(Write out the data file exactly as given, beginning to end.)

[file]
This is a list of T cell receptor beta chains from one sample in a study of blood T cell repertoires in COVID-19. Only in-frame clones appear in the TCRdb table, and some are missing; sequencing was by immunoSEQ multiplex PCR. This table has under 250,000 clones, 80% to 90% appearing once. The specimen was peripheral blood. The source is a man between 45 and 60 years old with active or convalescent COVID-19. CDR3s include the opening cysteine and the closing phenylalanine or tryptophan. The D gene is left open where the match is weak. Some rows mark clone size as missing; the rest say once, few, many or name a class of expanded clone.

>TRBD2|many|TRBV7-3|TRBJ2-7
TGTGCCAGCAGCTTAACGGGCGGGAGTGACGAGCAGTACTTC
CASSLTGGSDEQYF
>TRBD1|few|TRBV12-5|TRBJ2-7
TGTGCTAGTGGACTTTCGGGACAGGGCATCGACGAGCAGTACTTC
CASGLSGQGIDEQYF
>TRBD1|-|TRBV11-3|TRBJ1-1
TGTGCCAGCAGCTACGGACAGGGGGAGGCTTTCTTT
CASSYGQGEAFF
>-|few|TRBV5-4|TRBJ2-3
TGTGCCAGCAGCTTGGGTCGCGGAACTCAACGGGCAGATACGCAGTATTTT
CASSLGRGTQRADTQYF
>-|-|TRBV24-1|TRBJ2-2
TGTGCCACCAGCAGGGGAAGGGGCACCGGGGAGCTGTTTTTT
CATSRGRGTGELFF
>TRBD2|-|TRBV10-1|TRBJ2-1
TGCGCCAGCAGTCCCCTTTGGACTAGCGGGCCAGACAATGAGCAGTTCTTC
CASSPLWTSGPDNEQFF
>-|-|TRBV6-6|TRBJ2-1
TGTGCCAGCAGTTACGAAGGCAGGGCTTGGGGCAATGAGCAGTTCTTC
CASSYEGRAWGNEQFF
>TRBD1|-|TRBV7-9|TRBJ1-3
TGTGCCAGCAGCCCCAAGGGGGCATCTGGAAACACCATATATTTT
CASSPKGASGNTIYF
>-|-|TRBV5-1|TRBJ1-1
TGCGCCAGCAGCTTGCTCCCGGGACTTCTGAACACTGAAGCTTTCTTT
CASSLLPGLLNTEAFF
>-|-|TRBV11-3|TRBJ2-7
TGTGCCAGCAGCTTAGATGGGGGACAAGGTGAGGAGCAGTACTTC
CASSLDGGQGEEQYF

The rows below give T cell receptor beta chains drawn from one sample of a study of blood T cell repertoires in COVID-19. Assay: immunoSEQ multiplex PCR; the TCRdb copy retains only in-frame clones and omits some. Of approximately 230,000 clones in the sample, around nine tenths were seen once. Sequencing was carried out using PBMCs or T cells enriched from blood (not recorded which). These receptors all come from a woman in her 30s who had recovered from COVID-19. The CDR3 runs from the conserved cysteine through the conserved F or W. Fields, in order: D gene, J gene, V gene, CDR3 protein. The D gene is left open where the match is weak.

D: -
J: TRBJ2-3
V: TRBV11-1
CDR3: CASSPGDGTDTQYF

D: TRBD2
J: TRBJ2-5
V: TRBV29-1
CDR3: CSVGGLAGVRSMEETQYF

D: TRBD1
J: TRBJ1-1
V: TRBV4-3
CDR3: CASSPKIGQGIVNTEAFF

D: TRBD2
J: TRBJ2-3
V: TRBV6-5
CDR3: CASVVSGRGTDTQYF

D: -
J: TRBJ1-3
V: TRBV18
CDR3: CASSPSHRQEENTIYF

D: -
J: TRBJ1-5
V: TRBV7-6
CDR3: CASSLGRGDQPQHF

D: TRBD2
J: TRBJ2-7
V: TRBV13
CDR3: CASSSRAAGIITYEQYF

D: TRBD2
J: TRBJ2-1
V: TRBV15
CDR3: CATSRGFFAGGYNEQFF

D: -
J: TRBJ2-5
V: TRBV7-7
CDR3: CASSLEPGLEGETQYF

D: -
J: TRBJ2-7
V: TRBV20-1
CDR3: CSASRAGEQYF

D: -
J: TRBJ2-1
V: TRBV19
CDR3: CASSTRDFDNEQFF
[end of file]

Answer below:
This is a list of T cell receptor beta chains from one sample in a study of blood T cell repertoires in COVID-19. Only in-frame clones appear in the TCRdb table, and some are missing; sequencing was by immunoSEQ multiplex PCR. This table has under 250,000 clones, 80% to 90% appearing once. The specimen was peripheral blood. The source is a man between 45 and 60 years old with active or convalescent COVID-19. CDR3s include the opening cysteine and the closing phenylalanine or tryptophan. The D gene is left open where the match is weak. Some rows mark clone size as missing; the rest say once, few, many or name a class of expanded clone.

>TRBD2|many|TRBV7-3|TRBJ2-7
TGTGCCAGCAGCTTAACGGGCGGGAGTGACGAGCAGTACTTC
CASSLTGGSDEQYF
>TRBD1|few|TRBV12-5|TRBJ2-7
TGTGCTAGTGGACTTTCGGGACAGGGCATCGACGAGCAGTACTTC
CASGLSGQGIDEQYF
>TRBD1|-|TRBV11-3|TRBJ1-1
TGTGCCAGCAGCTACGGACAGGGGGAGGCTTTCTTT
CASSYGQGEAFF
>-|few|TRBV5-4|TRBJ2-3
TGTGCCAGCAGCTTGGGTCGCGGAACTCAACGGGCAGATACGCAGTATTTT
CASSLGRGTQRADTQYF
>-|-|TRBV24-1|TRBJ2-2
TGTGCCACCAGCAGGGGAAGGGGCACCGGGGAGCTGTTTTTT
CATSRGRGTGELFF
>TRBD2|-|TRBV10-1|TRBJ2-1
TGCGCCAGCAGTCCCCTTTGGACTAGCGGGCCAGACAATGAGCAGTTCTTC
CASSPLWTSGPDNEQFF
>-|-|TRBV6-6|TRBJ2-1
TGTGCCAGCAGTTACGAAGGCAGGGCTTGGGGCAATGAGCAGTTCTTC
CASSYEGRAWGNEQFF
>TRBD1|-|TRBV7-9|TRBJ1-3
TGTGCCAGCAGCCCCAAGGGGGCATCTGGAAACACCATATATTTT
CASSPKGASGNTIYF
>-|-|TRBV5-1|TRBJ1-1
TGCGCCAGCAGCTTGCTCCCGGGACTTCTGAACACTGAAGCTTTCTTT
CASSLLPGLLNTEAFF
>-|-|TRBV11-3|TRBJ2-7
TGTGCCAGCAGCTTAGATGGGGGACAAGGTGAGGAGCAGTACTTC
CASSLDGGQGEEQYF

The rows below give T cell receptor beta chains drawn from one sample of a study of blood T cell repertoires in COVID-19. Assay: immunoSEQ multiplex PCR; the TCRdb copy retains only in-frame clones and omits some. Of approximately 230,000 clones in the sample, around nine tenths were seen once. Sequencing was carried out using PBMCs or T cells enriched from blood (not recorded which). These receptors all come from a woman in her 30s who had recovered from COVID-19. The CDR3 runs from the conserved cysteine through the conserved F or W. Fields, in order: D gene, J gene, V gene, CDR3 protein. The D gene is left open where the match is weak.

D: -
J: TRBJ2-3
V: TRBV11-1
CDR3: CASSPGDGTDTQYF

D: TRBD2
J: TRBJ2-5
V: TRBV29-1
CDR3: CSVGGLAGVRSMEETQYF

D: TRBD1
J: TRBJ1-1
V: TRBV4-3
CDR3: CASSPKIGQGIVNTEAFF

D: TRBD2
J: TRBJ2-3
V: TRBV6-5
CDR3: CASVVSGRGTDTQYF

D: -
J: TRBJ1-3
V: TRBV18
CDR3: CASSPSHRQEENTIYF

D: -
J: TRBJ1-5
V: TRBV7-6
CDR3: CASSLGRGDQPQHF

D: TRBD2
J: TRBJ2-7
V: TRBV13
CDR3: CASSSRAAGIITYEQYF

D: TRBD2
J: TRBJ2-1
V: TRBV15
CDR3: CATSRGFFAGGYNEQFF

D: -
J: TRBJ2-5
V: TRBV7-7
CDR3: CASSLEPGLEGETQYF

D: -
J: TRBJ2-7
V: TRBV20-1
CDR3: CSASRAGEQYF

D: -
J: TRBJ2-1
V: TRBV19
CDR3: CASSTRDFDNEQFF